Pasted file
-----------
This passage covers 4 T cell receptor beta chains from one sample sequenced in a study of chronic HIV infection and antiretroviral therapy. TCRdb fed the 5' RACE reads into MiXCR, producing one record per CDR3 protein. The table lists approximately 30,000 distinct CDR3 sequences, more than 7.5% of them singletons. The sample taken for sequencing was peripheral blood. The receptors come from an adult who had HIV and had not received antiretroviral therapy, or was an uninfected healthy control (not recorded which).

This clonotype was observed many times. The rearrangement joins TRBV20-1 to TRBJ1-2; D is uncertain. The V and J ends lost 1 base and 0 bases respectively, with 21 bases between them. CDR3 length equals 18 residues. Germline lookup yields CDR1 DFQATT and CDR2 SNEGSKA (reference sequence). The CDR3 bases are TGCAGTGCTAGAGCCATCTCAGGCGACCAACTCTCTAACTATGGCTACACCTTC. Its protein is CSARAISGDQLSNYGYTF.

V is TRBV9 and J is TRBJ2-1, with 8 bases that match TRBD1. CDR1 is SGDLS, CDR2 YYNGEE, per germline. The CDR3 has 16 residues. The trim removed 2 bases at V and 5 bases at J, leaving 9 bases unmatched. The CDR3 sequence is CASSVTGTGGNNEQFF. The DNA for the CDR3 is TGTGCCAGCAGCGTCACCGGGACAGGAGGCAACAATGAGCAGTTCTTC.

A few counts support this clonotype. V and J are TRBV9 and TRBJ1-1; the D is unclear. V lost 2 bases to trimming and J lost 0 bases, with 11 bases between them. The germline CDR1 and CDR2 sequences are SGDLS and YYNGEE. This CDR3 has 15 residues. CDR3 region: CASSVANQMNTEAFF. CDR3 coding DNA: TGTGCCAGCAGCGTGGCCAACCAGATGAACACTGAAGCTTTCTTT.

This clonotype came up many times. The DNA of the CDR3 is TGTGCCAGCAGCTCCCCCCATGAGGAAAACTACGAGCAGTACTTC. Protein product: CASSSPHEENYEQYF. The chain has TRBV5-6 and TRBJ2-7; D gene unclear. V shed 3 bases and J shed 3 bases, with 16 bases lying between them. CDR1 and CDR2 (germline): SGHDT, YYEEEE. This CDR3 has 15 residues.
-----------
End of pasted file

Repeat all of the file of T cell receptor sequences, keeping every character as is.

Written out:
This passage covers 4 T cell receptor beta chains from one sample sequenced in a study of chronic HIV infection and antiretroviral therapy. TCRdb fed the 5' RACE reads into MiXCR, producing one record per CDR3 protein. The table lists approximately 30,000 distinct CDR3 sequences, more than 7.5% of them singletons. The sample taken for sequencing was peripheral blood. The receptors come from an adult who had HIV and had not received antiretroviral therapy, or was an uninfected healthy control (not recorded which).

This clonotype was observed many times. The rearrangement joins TRBV20-1 to TRBJ1-2; D is uncertain. The V and J ends lost 1 base and 0 bases respectively, with 21 bases between them. CDR3 length equals 18 residues. Germline lookup yields CDR1 DFQATT and CDR2 SNEGSKA (reference sequence). The CDR3 bases are TGCAGTGCTAGAGCCATCTCAGGCGACCAACTCTCTAACTATGGCTACACCTTC. Its protein is CSARAISGDQLSNYGYTF.

V is TRBV9 and J is TRBJ2-1, with 8 bases that match TRBD1. CDR1 is SGDLS, CDR2 YYNGEE, per germline. The CDR3 has 16 residues. The trim removed 2 bases at V and 5 bases at J, leaving 9 bases unmatched. The CDR3 sequence is CASSVTGTGGNNEQFF. The DNA for the CDR3 is TGTGCCAGCAGCGTCACCGGGACAGGAGGCAACAATGAGCAGTTCTTC.

A few counts support this clonotype. V and J are TRBV9 and TRBJ1-1; the D is unclear. V lost 2 bases to trimming and J lost 0 bases, with 11 bases between them. The germline CDR1 and CDR2 sequences are SGDLS and YYNGEE. This CDR3 has 15 residues. CDR3 region: CASSVANQMNTEAFF. CDR3 coding DNA: TGTGCCAGCAGCGTGGCCAACCAGATGAACACTGAAGCTTTCTTT.

This clonotype came up many times. The DNA of the CDR3 is TGTGCCAGCAGCTCCCCCCATGAGGAAAACTACGAGCAGTACTTC. Protein product: CASSSPHEENYEQYF. The chain has TRBV5-6 and TRBJ2-7; D gene unclear. V shed 3 bases and J shed 3 bases, with 16 bases lying between them. CDR1 and CDR2 (germline): SGHDT, YYEEEE. This CDR3 has 15 residues.